This is a beautiful film if you can take the nature of the subject matter. Some of it is quite shocking especially the scenes in which the youth is brainwashed into believing that his deed will be considered martyrdom and that Allah will be good to him. I had some of the same feelings of disgust that I had when I watched "Jesus Camp". The idea that a child could be trained to take a life is sickening but the reality is that this is being done as I type this review and almost every other day. Because I found this film offensive personally does not detract from its worth however. The cinematography is fantastic and the acting is beautifully taken care of by the two kinds, Teufik Jaliab and Younesse Boudache. The credit for the film goes unquestionably to director Gilles De Maistre who has managed to give us an incredible look at something most of us have never considered. That I found it offensive should not take any credit away from the beauty of the film. The offense that I felt is due to the fact that I have been personally involved in the Middle East War and seeing children being used to do a job that even grown men should not do offended me greatly even though I know it is happening.
This is a film that must be seen if you want to understand the nature of the conflict and the nature of terrorism. We should all want to know what goes on in the mind of hired assassins as we live in a world where they are not caught and continue to commit crimes against humanity on an almost daily basis.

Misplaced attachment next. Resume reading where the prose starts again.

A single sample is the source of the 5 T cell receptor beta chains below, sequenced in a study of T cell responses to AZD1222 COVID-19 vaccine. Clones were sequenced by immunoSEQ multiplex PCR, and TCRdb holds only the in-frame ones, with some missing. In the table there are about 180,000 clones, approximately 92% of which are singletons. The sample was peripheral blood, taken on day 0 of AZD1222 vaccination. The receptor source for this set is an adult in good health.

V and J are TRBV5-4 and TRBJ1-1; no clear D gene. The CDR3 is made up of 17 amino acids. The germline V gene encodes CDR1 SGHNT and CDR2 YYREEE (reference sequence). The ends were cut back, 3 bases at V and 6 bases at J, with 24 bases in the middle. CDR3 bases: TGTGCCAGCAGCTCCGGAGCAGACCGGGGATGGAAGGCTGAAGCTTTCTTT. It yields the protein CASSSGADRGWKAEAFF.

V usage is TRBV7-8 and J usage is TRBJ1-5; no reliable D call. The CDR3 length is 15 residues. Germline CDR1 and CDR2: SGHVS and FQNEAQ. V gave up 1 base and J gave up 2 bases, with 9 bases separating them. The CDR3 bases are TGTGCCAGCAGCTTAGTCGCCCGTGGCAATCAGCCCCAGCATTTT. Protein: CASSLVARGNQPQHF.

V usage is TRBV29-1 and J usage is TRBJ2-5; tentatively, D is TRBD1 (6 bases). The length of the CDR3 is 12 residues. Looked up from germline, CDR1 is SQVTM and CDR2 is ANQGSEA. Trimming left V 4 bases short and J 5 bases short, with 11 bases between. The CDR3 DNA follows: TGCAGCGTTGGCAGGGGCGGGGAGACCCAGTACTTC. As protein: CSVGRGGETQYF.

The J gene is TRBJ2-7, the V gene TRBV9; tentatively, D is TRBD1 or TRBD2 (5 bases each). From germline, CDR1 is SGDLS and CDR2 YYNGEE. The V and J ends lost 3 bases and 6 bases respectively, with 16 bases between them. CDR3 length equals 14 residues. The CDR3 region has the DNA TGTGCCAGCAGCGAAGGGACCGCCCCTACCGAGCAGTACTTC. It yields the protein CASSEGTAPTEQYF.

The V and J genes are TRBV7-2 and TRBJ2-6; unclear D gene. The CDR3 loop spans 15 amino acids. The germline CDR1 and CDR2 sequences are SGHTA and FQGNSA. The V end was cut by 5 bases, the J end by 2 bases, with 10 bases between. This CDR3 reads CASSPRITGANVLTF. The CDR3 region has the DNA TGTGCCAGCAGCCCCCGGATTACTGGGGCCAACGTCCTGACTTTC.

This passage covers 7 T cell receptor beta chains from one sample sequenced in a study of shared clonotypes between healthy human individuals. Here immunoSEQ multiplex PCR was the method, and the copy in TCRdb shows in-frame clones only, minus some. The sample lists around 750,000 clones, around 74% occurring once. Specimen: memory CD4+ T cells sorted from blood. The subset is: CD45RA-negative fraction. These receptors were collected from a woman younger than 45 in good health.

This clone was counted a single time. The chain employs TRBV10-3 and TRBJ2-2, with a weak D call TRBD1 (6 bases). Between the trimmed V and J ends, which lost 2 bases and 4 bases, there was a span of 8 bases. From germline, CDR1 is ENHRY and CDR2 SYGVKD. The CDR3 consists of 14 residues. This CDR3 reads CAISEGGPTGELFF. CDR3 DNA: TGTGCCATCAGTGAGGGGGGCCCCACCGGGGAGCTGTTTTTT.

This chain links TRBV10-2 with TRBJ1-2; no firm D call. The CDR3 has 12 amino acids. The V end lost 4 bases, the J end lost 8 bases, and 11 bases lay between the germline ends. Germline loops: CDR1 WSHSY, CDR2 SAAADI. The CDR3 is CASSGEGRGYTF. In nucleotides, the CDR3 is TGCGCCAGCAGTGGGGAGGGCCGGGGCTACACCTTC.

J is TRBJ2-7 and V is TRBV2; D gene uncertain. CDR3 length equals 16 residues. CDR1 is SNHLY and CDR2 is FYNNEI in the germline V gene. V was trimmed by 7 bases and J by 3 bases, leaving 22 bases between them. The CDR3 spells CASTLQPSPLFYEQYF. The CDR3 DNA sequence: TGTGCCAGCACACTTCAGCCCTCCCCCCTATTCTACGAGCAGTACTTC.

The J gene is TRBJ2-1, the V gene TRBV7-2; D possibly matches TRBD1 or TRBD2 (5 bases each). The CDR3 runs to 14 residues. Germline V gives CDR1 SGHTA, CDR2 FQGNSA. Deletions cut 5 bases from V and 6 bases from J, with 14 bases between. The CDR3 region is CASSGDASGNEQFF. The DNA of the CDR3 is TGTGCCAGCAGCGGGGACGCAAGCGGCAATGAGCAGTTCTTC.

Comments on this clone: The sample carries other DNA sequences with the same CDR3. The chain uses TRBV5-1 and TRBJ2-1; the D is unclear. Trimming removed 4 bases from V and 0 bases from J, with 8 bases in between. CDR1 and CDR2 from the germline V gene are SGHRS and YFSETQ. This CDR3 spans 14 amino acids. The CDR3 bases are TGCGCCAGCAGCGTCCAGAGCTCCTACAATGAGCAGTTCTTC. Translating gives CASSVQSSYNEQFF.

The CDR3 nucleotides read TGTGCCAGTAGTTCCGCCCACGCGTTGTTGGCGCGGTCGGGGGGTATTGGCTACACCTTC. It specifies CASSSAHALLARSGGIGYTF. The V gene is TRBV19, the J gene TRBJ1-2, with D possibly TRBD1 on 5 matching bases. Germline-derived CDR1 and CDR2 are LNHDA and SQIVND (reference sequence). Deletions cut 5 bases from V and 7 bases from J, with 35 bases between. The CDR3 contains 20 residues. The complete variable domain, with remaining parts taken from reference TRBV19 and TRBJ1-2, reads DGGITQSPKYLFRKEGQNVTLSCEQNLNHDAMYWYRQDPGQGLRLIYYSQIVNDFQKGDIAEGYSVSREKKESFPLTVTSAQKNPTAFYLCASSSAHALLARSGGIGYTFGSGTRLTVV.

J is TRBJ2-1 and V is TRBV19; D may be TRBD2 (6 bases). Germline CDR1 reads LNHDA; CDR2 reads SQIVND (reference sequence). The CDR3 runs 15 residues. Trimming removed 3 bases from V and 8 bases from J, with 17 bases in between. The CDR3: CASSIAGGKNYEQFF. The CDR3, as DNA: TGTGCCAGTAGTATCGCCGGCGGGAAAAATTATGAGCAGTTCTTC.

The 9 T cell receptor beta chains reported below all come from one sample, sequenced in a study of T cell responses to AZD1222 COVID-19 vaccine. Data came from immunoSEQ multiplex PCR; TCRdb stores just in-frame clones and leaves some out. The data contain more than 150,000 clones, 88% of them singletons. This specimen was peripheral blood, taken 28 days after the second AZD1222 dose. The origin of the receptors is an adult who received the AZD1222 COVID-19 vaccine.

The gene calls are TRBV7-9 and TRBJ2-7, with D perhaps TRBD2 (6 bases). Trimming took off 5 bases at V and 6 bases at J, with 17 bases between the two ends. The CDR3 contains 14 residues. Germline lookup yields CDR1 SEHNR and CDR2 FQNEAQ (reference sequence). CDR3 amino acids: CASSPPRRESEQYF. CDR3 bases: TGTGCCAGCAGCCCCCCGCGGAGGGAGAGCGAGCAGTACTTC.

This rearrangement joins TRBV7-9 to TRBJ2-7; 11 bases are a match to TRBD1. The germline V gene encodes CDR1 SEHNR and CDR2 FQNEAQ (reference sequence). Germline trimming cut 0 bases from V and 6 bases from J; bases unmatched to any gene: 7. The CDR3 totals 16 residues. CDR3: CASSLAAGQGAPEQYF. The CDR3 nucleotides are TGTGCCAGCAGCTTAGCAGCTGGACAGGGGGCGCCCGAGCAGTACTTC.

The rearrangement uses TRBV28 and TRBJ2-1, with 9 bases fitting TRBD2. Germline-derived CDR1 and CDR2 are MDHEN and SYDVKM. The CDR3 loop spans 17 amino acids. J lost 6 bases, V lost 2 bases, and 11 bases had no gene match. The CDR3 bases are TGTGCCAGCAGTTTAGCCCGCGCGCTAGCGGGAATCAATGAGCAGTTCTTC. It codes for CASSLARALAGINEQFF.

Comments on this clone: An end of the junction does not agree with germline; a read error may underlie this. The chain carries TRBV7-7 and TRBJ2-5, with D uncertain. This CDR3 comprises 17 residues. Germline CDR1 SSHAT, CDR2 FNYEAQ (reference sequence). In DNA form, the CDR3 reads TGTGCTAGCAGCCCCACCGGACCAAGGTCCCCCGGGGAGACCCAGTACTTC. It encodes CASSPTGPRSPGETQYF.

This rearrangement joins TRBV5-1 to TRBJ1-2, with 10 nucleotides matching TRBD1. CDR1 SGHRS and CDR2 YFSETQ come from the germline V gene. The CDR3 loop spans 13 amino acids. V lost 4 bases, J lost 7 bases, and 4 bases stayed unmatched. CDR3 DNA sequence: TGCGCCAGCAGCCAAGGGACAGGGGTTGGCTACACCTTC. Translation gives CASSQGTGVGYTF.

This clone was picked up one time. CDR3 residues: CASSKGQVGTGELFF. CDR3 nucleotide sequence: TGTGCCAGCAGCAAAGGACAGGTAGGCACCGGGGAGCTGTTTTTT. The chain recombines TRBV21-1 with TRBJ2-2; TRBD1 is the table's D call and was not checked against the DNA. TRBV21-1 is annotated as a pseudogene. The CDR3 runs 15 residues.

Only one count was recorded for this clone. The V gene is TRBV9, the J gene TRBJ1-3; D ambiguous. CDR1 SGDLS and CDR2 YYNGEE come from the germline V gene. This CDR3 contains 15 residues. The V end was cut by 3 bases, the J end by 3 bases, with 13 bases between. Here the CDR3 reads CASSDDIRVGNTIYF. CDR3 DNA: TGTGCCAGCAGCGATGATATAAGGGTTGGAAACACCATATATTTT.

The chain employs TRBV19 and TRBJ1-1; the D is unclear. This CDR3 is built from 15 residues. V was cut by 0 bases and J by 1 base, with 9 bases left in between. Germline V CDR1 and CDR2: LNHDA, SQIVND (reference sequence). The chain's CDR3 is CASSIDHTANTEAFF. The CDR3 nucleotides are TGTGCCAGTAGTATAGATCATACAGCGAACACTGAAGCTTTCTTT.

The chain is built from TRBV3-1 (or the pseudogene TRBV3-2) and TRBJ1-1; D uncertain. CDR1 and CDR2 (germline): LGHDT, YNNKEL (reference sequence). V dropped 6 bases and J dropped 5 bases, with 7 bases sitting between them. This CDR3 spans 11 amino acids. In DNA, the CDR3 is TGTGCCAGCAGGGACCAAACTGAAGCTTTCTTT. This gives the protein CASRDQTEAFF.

Here is a real eye opener which regardless of the subject matter should be on everyone's "To See" list.
Great movie, great child actors
M. Kline | San Diego CA | 02/09/2008
(5 out of 5 stars)
"I loved the actors, especially the two children. The story is good, worth watching. I don't understand the tags, there's not so much as a shirtless scene anywhere in the movie, everyone is fully dressed for winter in Europe, no gay or romantic scenes, and I wouldn't call it coming-of-age they are really young. But overall well filmed & worth watching."
The Tags for this item are ridiculous and it is not a true s
M. A. Toler | Wellesley, MA United States | 12/14/2009
(3 out of 5 stars)
"This is an intriguing and powerful film that never quite reaches it potential. Just when you start to really get wrapped up, the story stretches credulity to the breaking point. The films young stars are remarkable and that is consistent. There's a lot to be said, but I don't want to "review" the film. I want to comment on the tags.
My first reaction: Huh?!?!?! This is a film about a boy who whose family has been torn apart by war and Israeli aggression and because of that he is so desperate for revenge. Exploiting this, unscrupulous radicals take his name, give him a number and turn him into a child killer. He's sent to France to befriend another boy, learn his ways and get into an event in which the French President will be meeting with children in order to assassinate him. This is a film in which children are exploited and nearly murdered in cold blood. It's a political thriller. Not the greatest, but a political thriller nonetheless. So what is up with these tags? This is not a "gay" film. The kids pre-adolescent! I don't remember any nudity. Did the tags get mixed up with those from some kind of soft porn film perhaps?
Killer KidAlso, as far as I know, this is NOT a true story. It is adapted from a French novel by Claude Klotz and Marie Lescure. You can find it it you search on their names."